“Sweet dreams are made of this.
Who am I to disagree?
Travel the World and the seven seas;
Everybody’s looking for something.”
If you’re thinking of moving to Tenerife, ask yourself this; “What am I looking for?”
We were invited to a barbeque last weekend, in an exquisite contemporary villa in the south of the island. It was a sumptuous feast and we met lots of new people, some of whom had re-located relatively recently to Tenerife.
During the course of conversations, it was interesting to find out what people were doing; what their expectations were of life on the island and how long they saw themselves living here.
Some had grown weary of the demands of life in consumer Britain and had traded long hours in an office for endless days in the surf. Others were investing time and money in setting up new businesses on the island and hoping to combine quality of life with entrepreneurial success.
So far, it seemed like life was living up to expectations for them.
Coincidentally this weekend saw our neighbour Jesús leaving the island and heading back to the Basque Country. It’s doubtful that Jesús will return and it was strange to hear him telling us on Sunday night that he was finally able to see that Tenerife hadn’t been right for him. It was as if he couldn’t see what was in front of his face until he’d made the decision to leave and then the veil was lifted.
We’d often joked to Jesús that he had the money of a pauper and the lifestyle of a rich man, spending all day every day playing golf to the detriment of his wallet, his social life and his health. It was clear to us that Jesús was stagnating in his casita at the bottom of our path but he couldn’t see it until he went back to the Basque Country for a holiday, got some temporary work as a masseur and realised how much happier he was working and socialising.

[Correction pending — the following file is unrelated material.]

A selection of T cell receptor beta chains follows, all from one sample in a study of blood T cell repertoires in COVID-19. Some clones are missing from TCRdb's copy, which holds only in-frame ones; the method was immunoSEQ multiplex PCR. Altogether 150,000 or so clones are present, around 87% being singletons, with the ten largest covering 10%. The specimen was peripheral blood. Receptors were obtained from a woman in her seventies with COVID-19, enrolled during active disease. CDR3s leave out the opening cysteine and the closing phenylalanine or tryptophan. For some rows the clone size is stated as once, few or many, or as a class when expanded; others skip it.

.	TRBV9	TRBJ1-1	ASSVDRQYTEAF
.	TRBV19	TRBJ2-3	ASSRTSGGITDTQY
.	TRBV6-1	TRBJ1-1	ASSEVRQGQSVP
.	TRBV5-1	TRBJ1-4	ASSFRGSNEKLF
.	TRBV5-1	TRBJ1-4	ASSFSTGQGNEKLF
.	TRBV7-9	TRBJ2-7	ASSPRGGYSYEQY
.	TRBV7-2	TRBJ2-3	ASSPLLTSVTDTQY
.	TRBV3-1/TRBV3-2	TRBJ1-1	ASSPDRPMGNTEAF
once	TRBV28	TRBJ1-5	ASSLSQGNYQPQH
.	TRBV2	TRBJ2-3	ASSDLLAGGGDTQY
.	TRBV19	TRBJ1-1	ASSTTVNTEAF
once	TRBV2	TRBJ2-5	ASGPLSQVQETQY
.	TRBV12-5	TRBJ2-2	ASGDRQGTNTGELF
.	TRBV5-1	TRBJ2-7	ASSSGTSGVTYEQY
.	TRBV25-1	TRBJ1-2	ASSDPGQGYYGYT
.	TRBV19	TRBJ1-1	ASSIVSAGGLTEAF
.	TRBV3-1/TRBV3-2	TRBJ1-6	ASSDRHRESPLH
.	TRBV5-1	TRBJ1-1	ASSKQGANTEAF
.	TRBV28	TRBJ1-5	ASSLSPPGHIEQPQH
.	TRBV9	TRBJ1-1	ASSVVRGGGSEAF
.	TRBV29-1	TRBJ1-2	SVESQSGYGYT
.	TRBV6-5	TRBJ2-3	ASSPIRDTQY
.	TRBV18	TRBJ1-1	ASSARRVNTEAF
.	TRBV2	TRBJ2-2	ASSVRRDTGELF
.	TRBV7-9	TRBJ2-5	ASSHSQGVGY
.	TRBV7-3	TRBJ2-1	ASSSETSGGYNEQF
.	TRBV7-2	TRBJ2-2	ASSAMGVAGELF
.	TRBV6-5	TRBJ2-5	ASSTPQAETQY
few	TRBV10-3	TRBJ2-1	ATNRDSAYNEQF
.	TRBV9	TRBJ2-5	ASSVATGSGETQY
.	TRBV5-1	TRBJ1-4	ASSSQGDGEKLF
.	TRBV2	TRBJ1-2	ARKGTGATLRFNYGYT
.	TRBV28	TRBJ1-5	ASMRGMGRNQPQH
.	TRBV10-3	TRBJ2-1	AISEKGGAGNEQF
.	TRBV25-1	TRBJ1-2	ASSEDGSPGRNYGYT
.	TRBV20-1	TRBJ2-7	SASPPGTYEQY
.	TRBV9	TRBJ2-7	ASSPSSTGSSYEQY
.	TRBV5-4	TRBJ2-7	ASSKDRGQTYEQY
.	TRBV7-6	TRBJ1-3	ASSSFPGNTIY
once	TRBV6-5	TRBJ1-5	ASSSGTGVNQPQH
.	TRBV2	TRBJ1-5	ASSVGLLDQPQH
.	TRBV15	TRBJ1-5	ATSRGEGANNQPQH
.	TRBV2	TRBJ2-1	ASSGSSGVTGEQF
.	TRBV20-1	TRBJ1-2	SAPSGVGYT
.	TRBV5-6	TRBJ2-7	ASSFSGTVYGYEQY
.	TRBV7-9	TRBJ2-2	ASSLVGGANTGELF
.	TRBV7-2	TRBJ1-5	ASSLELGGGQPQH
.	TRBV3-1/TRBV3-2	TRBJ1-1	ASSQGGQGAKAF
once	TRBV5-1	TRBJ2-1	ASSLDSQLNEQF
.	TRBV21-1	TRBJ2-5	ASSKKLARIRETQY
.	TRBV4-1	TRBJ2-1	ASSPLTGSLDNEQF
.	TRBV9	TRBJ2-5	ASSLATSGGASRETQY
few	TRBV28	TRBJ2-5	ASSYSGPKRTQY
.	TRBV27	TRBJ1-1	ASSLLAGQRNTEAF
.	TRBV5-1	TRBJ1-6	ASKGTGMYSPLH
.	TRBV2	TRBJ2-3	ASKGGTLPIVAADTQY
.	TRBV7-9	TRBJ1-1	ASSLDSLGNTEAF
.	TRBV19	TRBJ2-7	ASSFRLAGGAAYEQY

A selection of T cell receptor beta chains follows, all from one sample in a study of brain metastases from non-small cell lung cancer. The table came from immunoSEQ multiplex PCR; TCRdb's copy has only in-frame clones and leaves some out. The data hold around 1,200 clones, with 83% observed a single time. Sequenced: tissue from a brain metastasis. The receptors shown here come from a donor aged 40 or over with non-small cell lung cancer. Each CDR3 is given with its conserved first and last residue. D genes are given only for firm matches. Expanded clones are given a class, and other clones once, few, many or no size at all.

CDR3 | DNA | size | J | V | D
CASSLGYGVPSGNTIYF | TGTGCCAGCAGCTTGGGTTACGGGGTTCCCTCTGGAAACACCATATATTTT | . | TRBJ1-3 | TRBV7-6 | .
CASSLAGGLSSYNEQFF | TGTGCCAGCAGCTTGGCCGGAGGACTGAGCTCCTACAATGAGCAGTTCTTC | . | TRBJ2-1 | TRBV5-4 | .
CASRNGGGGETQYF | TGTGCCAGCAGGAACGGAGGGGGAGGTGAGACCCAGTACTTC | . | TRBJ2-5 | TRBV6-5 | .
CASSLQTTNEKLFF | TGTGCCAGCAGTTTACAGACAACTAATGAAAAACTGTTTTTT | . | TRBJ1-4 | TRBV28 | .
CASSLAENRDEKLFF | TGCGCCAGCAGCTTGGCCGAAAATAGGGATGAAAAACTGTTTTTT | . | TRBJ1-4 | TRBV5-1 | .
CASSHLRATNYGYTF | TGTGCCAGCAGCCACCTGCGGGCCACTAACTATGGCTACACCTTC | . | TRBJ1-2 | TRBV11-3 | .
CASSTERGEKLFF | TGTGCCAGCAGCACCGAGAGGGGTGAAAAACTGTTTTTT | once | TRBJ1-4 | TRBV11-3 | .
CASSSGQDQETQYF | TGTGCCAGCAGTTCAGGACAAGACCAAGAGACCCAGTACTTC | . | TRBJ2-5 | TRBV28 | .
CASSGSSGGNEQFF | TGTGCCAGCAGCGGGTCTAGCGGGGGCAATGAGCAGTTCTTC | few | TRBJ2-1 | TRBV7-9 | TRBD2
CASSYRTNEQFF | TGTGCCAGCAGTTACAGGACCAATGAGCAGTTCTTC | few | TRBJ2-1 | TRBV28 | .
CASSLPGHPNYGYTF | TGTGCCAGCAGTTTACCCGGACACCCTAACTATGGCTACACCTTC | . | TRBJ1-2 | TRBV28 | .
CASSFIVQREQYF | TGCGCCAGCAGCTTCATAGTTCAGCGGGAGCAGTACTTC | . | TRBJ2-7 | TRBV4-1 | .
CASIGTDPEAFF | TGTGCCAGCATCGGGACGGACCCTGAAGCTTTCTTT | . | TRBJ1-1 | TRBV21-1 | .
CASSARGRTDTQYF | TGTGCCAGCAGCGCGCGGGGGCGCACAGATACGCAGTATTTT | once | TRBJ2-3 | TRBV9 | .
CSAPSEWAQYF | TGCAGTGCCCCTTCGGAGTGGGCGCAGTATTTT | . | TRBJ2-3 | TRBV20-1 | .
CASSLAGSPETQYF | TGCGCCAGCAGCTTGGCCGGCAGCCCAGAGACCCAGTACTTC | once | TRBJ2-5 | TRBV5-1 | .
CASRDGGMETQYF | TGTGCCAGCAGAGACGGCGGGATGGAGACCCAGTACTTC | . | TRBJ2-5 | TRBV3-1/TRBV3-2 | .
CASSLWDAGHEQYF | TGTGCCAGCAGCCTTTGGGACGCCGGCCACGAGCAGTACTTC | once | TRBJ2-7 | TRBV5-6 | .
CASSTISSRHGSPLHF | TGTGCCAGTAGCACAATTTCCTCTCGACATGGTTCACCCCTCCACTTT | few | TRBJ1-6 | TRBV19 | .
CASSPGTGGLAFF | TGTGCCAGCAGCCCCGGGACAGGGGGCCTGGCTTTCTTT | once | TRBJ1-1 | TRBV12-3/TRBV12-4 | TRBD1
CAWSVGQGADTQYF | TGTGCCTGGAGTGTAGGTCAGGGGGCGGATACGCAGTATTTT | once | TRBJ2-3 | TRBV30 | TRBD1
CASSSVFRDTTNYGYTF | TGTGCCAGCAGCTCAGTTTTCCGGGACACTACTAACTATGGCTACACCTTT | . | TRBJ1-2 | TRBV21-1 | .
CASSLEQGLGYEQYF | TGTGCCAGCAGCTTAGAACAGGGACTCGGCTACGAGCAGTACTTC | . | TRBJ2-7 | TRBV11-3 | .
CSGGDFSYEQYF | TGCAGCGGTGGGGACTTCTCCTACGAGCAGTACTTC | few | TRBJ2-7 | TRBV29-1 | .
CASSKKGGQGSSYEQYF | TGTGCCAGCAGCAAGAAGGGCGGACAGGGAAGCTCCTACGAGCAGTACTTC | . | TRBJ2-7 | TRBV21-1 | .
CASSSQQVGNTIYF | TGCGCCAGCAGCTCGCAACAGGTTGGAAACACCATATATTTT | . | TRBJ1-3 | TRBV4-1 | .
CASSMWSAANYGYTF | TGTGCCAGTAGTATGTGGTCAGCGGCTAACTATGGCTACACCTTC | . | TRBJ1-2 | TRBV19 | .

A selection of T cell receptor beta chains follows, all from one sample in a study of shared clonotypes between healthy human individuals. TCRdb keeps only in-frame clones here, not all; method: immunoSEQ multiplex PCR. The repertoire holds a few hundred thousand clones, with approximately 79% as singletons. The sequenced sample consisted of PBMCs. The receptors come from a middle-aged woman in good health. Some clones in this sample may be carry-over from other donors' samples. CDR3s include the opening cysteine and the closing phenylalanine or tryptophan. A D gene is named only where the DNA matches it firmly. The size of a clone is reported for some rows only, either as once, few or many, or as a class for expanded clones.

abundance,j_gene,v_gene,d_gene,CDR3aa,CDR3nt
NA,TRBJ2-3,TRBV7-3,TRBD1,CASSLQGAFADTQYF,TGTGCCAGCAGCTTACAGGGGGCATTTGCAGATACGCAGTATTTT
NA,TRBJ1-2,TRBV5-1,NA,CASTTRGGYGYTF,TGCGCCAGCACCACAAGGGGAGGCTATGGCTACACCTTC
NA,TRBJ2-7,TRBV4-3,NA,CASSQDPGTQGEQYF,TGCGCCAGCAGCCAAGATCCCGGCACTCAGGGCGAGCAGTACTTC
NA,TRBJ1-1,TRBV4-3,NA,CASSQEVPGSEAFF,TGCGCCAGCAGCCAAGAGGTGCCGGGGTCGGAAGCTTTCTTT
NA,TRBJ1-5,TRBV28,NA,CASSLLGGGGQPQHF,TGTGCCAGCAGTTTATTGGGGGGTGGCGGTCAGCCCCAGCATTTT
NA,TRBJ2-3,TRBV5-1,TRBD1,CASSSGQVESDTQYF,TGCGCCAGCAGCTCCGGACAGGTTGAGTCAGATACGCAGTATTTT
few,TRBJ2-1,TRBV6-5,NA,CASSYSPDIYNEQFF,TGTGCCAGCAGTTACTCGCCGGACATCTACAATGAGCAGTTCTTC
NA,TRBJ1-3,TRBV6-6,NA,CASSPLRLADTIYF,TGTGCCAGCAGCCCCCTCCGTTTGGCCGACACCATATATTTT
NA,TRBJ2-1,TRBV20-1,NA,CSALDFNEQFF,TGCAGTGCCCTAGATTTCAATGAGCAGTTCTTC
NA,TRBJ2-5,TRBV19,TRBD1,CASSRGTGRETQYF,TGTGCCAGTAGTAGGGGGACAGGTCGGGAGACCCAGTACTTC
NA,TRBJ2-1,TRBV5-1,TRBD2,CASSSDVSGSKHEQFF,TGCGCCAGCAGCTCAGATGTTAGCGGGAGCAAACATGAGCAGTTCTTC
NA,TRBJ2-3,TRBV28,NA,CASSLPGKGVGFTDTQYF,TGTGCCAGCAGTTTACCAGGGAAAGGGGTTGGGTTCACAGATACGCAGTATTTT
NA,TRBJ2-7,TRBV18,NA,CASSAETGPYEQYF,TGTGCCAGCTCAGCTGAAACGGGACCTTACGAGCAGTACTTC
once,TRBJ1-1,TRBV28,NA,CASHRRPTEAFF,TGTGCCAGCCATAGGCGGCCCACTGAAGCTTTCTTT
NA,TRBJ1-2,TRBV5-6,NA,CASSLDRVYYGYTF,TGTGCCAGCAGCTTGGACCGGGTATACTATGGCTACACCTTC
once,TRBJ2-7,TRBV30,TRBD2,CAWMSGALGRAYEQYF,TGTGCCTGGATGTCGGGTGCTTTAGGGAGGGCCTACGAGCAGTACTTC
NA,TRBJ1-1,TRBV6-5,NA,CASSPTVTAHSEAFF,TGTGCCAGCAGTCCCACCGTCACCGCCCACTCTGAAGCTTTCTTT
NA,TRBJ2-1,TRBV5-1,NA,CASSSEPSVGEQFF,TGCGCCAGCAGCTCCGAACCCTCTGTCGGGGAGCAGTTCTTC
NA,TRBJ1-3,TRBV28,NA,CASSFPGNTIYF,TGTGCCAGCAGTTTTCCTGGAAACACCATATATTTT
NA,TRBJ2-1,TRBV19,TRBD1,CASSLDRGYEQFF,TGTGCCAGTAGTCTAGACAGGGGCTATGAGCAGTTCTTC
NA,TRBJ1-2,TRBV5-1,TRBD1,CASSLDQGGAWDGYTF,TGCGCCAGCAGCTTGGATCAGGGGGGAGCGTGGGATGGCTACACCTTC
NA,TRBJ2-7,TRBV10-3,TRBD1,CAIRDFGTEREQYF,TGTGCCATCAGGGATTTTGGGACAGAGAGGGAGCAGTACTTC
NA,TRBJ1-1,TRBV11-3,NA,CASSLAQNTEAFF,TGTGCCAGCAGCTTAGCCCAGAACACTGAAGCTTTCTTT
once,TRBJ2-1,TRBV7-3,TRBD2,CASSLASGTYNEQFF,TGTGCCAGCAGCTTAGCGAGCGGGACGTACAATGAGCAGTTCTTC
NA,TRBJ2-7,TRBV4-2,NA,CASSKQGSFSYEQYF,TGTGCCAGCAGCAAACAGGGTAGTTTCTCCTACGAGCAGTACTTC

It got me thinking about what it was that Jack and I had been looking for
when we left Britain and whether we’d found it.
In terms of getting out of the rat race and spending time together in a beautiful environment in which we could spend most of our lives outside, there’s no doubt we’ve achieved that.
We never moved here with the intentions of getting rich – we had enough of that cycle of earning and spending in Britain – but what has been far more difficult than we predicted has been the ability to make a decent living here. To some extent that’s to do with adjusting our expectations; Jack has adapted much better than I have to the vagaries of getting work and the even greater unpredictability of getting paid once you’ve done it. But I’m getting there.
The people I spoke to on Saturday agreed that, having made the initial move from the UK, they wouldn’t hesitate to move again and that’s important to know if you’re scared of leaving everything you’ve ever known; it doesn’t have to be a one way ticket.
For us, when the time is right we’ll simply sell up and move on, but it’s unlikely to be back to the UK if we do. There’s a whole world out there waiting to be discovered and you never really know a place until you’ve spent some time living in it.
Of course, the other thing that separates Jack and I from many of the Brits who re-locate to the island is the fact that we have chosen to live in the north, which for some, would just be a step too far but for us is because we’ve chosen to live in the real Tenerife.